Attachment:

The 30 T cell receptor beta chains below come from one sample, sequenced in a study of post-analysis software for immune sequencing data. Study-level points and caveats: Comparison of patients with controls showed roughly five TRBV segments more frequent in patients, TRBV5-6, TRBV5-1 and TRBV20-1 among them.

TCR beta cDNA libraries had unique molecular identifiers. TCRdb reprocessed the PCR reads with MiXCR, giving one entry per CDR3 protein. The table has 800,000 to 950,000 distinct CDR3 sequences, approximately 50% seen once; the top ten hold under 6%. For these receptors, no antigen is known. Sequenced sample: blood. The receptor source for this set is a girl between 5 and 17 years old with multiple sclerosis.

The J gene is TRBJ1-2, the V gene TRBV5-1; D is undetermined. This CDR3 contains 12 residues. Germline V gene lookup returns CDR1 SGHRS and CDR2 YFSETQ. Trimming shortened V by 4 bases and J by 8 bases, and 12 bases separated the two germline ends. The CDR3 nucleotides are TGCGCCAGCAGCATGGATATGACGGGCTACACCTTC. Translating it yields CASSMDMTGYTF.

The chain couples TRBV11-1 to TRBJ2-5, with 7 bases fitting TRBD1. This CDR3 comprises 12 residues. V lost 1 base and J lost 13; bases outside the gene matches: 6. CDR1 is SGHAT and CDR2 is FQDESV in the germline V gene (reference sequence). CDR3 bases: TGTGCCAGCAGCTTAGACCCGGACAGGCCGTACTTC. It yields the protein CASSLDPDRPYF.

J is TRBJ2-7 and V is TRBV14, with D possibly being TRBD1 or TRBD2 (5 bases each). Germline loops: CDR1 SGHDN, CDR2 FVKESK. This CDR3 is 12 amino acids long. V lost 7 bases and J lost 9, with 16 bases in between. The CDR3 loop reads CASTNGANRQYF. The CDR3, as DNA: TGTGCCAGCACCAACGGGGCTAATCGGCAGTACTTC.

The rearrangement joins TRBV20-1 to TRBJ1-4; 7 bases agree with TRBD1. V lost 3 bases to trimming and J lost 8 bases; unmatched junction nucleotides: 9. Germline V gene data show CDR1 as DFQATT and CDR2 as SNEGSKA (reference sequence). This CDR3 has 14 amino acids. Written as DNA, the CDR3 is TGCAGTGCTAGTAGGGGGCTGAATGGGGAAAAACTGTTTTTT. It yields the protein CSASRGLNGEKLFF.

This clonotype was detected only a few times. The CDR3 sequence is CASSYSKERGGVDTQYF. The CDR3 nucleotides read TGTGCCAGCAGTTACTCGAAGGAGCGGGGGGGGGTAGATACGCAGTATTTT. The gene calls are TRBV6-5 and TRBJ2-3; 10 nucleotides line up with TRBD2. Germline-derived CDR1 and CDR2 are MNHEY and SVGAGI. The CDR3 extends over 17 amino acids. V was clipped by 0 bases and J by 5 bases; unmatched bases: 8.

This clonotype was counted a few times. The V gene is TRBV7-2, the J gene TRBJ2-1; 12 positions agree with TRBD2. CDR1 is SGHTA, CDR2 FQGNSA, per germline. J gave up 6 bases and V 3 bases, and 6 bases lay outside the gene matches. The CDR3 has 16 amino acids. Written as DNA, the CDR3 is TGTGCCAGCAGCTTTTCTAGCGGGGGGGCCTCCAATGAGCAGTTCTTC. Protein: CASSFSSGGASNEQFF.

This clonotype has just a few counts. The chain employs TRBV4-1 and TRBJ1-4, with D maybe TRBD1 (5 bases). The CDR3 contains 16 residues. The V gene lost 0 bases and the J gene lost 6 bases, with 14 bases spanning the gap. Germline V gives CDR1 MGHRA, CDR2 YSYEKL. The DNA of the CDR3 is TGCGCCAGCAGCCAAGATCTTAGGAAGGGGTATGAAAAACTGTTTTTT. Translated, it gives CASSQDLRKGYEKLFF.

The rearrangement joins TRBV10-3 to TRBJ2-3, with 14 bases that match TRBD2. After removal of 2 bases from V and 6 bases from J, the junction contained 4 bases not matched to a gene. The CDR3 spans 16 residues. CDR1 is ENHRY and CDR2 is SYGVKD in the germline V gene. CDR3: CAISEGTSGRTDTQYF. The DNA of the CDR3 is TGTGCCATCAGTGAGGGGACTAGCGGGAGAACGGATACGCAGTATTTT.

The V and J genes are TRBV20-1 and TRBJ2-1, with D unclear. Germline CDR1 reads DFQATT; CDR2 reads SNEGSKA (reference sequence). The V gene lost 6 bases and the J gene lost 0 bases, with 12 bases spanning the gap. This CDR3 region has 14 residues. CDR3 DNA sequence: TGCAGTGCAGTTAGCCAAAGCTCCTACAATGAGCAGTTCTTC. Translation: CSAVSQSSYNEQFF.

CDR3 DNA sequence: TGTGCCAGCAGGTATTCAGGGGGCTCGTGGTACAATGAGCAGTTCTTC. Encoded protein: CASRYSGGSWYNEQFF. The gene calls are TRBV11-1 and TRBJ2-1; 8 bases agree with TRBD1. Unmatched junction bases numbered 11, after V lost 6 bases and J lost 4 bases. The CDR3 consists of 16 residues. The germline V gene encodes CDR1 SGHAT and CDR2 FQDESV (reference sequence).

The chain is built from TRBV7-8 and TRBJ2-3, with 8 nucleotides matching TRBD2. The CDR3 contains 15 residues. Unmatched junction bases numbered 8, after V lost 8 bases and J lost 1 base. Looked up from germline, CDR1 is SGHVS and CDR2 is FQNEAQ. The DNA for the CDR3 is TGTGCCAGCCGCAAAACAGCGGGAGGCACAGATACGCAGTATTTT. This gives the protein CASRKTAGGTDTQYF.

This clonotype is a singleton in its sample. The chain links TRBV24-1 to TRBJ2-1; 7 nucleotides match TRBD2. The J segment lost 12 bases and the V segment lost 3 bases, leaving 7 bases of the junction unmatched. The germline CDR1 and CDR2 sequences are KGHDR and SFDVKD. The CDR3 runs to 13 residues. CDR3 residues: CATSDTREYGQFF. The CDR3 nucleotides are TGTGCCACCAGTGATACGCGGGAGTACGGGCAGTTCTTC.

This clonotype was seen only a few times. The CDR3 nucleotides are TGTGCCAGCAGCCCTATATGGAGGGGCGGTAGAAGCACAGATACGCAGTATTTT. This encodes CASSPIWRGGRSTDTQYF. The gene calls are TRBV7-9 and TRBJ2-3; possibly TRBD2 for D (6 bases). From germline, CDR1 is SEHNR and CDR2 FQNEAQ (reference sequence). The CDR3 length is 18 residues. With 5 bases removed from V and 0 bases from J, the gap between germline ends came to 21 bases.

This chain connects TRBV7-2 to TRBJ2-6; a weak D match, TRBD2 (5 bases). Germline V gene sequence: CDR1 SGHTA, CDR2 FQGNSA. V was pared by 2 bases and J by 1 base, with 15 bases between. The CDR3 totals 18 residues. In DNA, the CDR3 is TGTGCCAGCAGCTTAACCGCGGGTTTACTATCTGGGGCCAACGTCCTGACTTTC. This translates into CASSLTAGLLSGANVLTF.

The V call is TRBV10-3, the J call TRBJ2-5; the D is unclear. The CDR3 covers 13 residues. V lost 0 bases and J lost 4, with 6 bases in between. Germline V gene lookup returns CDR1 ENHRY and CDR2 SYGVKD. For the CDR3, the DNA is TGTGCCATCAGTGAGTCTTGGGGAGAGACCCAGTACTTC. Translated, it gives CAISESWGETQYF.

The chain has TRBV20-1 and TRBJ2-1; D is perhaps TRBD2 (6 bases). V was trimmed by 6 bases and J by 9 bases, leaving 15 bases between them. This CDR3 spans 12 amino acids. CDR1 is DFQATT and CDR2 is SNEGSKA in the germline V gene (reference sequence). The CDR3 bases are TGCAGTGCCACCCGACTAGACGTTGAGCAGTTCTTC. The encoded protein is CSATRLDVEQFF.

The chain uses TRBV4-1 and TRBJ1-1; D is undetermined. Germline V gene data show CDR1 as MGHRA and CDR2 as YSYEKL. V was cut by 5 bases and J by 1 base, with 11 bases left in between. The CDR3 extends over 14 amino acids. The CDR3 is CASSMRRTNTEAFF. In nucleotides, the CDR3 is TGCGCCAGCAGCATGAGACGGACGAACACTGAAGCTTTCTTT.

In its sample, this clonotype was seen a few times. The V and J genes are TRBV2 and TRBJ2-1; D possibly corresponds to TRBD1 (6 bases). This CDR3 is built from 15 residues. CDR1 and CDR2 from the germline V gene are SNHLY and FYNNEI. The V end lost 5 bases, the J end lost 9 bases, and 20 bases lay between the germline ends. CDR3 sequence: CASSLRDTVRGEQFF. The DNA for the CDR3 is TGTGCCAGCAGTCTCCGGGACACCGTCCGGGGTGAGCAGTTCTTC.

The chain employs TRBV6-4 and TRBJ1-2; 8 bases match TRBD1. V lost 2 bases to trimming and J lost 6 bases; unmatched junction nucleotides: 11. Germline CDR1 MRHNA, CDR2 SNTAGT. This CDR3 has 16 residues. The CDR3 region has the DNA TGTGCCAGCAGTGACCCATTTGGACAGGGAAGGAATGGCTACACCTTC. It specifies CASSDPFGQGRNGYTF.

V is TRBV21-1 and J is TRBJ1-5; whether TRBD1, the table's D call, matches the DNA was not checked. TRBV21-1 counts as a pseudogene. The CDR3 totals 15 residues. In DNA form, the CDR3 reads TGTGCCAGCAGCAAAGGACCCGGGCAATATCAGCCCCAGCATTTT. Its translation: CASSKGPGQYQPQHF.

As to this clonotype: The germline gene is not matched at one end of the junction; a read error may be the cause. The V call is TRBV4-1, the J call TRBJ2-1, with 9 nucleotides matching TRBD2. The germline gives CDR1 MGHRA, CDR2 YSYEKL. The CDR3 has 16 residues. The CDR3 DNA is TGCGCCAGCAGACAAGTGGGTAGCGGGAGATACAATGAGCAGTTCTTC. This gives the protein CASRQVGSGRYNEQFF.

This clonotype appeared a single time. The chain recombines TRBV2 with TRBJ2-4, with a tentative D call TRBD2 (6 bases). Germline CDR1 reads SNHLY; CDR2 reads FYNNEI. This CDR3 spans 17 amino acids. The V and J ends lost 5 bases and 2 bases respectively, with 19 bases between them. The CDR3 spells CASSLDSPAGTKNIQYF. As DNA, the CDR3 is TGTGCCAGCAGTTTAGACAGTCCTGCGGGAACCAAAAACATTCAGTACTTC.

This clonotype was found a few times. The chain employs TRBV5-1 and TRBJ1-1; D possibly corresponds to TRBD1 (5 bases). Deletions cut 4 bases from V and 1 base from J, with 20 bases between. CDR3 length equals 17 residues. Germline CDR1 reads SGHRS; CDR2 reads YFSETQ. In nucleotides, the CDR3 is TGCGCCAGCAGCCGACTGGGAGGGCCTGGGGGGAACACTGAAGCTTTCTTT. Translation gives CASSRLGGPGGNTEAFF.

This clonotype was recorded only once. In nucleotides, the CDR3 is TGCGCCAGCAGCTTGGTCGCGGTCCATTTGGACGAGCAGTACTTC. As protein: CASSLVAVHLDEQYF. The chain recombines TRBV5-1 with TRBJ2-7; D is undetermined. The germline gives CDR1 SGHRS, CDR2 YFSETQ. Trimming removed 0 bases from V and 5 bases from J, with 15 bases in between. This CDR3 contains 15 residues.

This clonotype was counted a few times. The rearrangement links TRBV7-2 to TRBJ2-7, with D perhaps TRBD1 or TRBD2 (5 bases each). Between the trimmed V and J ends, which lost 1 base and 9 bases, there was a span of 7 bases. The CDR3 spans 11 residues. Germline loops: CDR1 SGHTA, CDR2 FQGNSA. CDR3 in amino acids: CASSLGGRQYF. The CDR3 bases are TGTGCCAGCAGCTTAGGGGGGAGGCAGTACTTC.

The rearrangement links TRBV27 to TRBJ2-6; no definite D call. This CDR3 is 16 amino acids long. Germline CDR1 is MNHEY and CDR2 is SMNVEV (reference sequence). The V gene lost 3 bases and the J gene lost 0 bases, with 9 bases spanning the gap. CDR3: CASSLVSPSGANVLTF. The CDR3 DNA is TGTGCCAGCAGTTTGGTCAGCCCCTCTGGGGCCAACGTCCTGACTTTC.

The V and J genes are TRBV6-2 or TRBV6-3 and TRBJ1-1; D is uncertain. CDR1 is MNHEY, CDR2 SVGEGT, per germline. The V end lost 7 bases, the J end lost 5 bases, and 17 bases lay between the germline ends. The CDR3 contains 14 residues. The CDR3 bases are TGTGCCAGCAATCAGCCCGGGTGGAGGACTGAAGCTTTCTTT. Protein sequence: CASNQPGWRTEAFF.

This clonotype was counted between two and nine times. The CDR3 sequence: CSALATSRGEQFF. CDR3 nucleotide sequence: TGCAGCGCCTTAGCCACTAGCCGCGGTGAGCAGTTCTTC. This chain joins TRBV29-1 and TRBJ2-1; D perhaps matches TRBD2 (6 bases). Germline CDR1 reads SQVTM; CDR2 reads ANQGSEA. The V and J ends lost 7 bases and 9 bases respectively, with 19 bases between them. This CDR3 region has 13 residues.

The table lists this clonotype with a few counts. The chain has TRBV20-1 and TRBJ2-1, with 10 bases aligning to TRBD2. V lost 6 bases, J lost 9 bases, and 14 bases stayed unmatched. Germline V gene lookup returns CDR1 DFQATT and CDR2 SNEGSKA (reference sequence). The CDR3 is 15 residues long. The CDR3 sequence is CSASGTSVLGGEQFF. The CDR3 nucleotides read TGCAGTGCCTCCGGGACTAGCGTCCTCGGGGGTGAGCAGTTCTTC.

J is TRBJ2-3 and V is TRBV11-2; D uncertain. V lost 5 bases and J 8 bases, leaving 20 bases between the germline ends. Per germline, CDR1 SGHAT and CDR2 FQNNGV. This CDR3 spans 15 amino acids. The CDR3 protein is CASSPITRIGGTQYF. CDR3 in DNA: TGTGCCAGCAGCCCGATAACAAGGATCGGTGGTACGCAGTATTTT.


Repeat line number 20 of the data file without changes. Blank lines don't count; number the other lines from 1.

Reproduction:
In its sample, this clonotype was seen a few times. The V and J genes are TRBV2 and TRBJ2-1; D possibly corresponds to TRBD1 (6 bases). This CDR3 is built from 15 residues. CDR1 and CDR2 from the germline V gene are SNHLY and FYNNEI. The V end lost 5 bases, the J end lost 9 bases, and 20 bases lay between the germline ends. CDR3 sequence: CASSLRDTVRGEQFF. The DNA for the CDR3 is TGTGCCAGCAGTCTCCGGGACACCGTCCGGGGTGAGCAGTTCTTC.